Preventing infection of needleless IV ports could save 30,000 lives a year. According to the Center for Disease Control, that is the number of annual patient deaths from catheter related bloodstream infections. Employing infection prevention techniques becomes paramount to prevent unnecessary patient mortality. So what how are patients protected?
Needleless IV ports are most commonly inserted when patients will be undergoing a continuous infusion regimen such as chemotherapy. Thus, a potential infection may occur each time the port is accessed to administer treatment. Infection prevention requires careful disinfection of the port following each use. Rigorous Best Practices protocols have been implemented nationwide to support a zero tolerance policy on catheter related bloodstream infections.
When inserting the needleless IV port, the infusion nurse is required to maximize a sterile barrier by using a surgical mask and gloves, and sterile drapes. To reduce infection risk the catheter should be placed in a subclavian vein instead of a femoral vein. And the needleless IV ports and dressings should only be changed out if absolutely necessary.
When utilizing a needleless IV port for patient treatment, the infusion nurse must disinfect the port prior to accessing it. The port connector must also be allowed to dry completely.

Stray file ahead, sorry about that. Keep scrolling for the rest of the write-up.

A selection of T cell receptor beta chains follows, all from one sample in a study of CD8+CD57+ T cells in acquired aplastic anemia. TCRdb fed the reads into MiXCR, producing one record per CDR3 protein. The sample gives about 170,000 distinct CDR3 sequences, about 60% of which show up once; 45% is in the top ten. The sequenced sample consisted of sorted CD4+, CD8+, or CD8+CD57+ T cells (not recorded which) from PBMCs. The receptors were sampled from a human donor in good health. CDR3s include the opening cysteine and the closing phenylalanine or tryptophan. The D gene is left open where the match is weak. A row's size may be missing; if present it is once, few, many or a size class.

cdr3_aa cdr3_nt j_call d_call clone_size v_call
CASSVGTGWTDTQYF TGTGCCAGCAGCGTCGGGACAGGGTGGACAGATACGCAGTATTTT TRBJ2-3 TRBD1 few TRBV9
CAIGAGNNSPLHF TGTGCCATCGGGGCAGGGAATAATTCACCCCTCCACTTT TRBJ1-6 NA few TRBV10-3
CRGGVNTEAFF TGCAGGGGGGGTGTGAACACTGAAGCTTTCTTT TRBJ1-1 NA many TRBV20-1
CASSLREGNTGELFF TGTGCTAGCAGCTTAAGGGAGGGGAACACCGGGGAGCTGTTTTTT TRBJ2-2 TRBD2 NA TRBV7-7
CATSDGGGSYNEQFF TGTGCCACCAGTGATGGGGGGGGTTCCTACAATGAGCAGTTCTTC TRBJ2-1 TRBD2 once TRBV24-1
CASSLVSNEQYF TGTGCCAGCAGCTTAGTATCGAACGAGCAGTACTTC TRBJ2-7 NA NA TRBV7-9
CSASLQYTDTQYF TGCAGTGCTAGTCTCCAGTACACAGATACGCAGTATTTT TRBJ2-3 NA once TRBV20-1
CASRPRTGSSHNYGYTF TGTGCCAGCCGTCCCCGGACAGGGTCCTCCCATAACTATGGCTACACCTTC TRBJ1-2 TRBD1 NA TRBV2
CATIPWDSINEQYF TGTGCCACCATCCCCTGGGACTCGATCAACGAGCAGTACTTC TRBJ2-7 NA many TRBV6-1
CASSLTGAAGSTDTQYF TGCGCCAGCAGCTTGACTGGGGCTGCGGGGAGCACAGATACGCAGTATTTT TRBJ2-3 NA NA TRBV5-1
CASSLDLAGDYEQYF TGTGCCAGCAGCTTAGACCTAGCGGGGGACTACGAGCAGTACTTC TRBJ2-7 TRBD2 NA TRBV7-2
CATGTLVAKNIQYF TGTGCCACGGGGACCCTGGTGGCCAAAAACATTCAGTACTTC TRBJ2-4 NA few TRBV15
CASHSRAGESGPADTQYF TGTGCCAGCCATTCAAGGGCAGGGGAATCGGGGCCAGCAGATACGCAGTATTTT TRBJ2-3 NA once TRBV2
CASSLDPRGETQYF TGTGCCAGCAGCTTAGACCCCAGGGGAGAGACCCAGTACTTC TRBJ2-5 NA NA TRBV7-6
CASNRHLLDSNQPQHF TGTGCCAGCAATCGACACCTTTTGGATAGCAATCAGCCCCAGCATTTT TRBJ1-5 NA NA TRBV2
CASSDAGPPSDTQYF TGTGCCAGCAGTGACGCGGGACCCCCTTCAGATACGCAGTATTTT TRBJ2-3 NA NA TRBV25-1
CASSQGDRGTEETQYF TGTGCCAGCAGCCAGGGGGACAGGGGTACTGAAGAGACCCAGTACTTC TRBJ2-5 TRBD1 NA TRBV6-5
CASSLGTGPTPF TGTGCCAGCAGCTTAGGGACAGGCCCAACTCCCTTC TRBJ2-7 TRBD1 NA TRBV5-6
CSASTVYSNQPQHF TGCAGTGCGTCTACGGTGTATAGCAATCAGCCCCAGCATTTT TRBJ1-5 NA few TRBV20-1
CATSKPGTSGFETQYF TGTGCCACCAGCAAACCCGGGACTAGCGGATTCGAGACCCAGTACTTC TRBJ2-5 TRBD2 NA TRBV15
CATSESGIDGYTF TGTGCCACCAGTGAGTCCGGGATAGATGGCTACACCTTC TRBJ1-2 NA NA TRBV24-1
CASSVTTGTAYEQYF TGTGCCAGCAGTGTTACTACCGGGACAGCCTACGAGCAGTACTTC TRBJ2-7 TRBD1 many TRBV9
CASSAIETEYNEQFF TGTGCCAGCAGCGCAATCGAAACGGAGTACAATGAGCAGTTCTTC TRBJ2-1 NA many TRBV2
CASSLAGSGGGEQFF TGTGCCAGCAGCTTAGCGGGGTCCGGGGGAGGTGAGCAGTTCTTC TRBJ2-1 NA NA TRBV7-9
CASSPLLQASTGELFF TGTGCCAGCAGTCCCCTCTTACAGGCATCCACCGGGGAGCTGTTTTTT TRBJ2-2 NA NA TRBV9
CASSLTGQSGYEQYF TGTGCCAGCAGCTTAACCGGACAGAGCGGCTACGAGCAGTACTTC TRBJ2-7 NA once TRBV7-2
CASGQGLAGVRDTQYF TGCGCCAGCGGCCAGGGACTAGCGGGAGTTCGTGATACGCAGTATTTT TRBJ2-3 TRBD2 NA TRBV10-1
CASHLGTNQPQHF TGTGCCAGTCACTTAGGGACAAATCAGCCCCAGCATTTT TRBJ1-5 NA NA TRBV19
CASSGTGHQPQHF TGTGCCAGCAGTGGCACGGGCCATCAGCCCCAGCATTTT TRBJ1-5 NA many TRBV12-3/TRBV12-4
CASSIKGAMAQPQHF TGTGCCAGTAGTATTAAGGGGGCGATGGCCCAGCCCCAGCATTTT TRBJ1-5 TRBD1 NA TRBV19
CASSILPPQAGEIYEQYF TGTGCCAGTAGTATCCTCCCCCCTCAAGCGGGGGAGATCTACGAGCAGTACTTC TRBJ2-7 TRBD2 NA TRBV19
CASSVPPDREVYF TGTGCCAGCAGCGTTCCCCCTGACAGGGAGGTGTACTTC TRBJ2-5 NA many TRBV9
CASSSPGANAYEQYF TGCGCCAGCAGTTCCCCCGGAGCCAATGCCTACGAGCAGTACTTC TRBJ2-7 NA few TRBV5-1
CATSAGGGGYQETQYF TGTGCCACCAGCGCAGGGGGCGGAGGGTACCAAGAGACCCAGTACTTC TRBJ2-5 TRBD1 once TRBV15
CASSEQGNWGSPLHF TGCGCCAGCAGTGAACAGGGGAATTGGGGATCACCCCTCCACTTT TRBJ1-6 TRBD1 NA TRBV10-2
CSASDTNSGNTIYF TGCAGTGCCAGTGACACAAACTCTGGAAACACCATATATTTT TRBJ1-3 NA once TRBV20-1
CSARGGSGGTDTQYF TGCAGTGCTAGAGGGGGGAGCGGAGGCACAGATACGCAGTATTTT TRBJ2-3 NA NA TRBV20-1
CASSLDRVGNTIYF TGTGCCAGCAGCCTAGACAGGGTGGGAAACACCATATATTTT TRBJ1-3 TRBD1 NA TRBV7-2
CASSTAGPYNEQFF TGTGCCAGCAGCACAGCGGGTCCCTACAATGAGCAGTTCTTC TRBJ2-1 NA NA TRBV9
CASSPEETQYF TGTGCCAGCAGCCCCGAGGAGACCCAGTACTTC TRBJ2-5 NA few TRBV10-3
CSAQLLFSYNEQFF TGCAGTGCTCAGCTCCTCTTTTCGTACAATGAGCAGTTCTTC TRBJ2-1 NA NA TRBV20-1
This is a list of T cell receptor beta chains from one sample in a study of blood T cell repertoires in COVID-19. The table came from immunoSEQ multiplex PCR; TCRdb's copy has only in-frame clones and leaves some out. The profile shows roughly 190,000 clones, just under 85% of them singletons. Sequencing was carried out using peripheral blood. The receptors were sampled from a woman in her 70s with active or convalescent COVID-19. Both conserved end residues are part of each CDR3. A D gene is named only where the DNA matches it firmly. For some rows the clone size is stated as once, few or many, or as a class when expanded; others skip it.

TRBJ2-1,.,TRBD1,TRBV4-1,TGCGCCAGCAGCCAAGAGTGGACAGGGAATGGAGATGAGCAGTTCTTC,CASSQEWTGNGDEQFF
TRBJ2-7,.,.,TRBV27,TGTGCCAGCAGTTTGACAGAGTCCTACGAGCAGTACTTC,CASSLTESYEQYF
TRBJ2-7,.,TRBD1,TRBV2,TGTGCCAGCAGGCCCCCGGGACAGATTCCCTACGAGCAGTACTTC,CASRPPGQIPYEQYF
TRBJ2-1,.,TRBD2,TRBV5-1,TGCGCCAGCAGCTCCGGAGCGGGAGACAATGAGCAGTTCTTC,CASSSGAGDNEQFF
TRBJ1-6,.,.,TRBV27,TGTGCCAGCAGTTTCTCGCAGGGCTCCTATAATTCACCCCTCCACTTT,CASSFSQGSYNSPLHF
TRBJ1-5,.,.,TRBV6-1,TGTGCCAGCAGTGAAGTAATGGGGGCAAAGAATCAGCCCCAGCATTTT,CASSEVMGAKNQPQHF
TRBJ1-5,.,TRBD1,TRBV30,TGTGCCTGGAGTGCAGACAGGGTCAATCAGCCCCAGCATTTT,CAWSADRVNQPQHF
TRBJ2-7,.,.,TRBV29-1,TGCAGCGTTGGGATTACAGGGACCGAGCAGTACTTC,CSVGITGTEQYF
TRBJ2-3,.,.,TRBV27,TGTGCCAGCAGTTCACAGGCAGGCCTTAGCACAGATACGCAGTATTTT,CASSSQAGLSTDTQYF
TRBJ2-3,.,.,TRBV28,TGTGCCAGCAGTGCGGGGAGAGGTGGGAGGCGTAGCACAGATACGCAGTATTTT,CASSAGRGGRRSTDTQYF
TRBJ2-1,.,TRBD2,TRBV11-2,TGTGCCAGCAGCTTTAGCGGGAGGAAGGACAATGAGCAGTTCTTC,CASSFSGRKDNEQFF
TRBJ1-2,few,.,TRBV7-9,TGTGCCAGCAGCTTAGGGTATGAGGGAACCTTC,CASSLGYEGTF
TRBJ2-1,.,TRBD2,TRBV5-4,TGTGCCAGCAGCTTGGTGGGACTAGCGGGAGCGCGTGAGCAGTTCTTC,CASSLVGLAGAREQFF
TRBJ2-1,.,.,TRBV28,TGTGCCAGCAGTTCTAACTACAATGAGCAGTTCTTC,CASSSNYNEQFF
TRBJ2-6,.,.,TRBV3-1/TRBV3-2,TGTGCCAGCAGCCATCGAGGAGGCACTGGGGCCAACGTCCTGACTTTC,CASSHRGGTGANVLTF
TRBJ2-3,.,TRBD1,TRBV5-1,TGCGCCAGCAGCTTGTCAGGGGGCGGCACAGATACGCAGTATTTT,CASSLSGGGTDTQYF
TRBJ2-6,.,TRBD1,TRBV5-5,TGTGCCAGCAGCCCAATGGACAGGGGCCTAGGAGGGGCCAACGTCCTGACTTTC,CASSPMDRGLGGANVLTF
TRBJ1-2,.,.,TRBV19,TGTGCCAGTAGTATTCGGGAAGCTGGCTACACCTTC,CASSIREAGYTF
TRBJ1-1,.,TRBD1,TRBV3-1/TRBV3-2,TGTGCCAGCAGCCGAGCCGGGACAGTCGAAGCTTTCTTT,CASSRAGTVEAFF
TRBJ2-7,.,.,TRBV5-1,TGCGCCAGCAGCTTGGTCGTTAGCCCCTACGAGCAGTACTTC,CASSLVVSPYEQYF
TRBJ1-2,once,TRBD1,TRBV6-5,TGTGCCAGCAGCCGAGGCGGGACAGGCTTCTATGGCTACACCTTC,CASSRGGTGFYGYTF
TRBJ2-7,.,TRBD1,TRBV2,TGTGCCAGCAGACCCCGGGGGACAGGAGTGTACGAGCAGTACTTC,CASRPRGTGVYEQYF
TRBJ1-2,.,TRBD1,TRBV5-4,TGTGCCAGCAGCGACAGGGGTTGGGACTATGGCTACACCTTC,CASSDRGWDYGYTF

All of these measures rely on individual compliance and proper technique infection protection.
Now there are several devices clinicians can use to disinfect and protect needleless IV ports that reduce patient infection risk. These port protection devices contain a spongy center or foam pad that is saturated with a disinfectant solution. When secured onto the port, the device is compressed so that the treated sponge disperses the disinfectant, thoroughly cleansing the needleless IV port. The device remains attached to the port until the next treatment administration. Between treatments, patients benefit from added infection protection against airborne pathogens. In a white paper published by St. Francis Hospital of Columbus, Georgia, using a disinfecting device over manual disinfection procedures reduced bloodstream infection occurrences by 56 percent.
Needleless IV port protection devices offer consistent patient infection protection and provide hospitals with better compliance control for reducing catheter related bloodstream infection.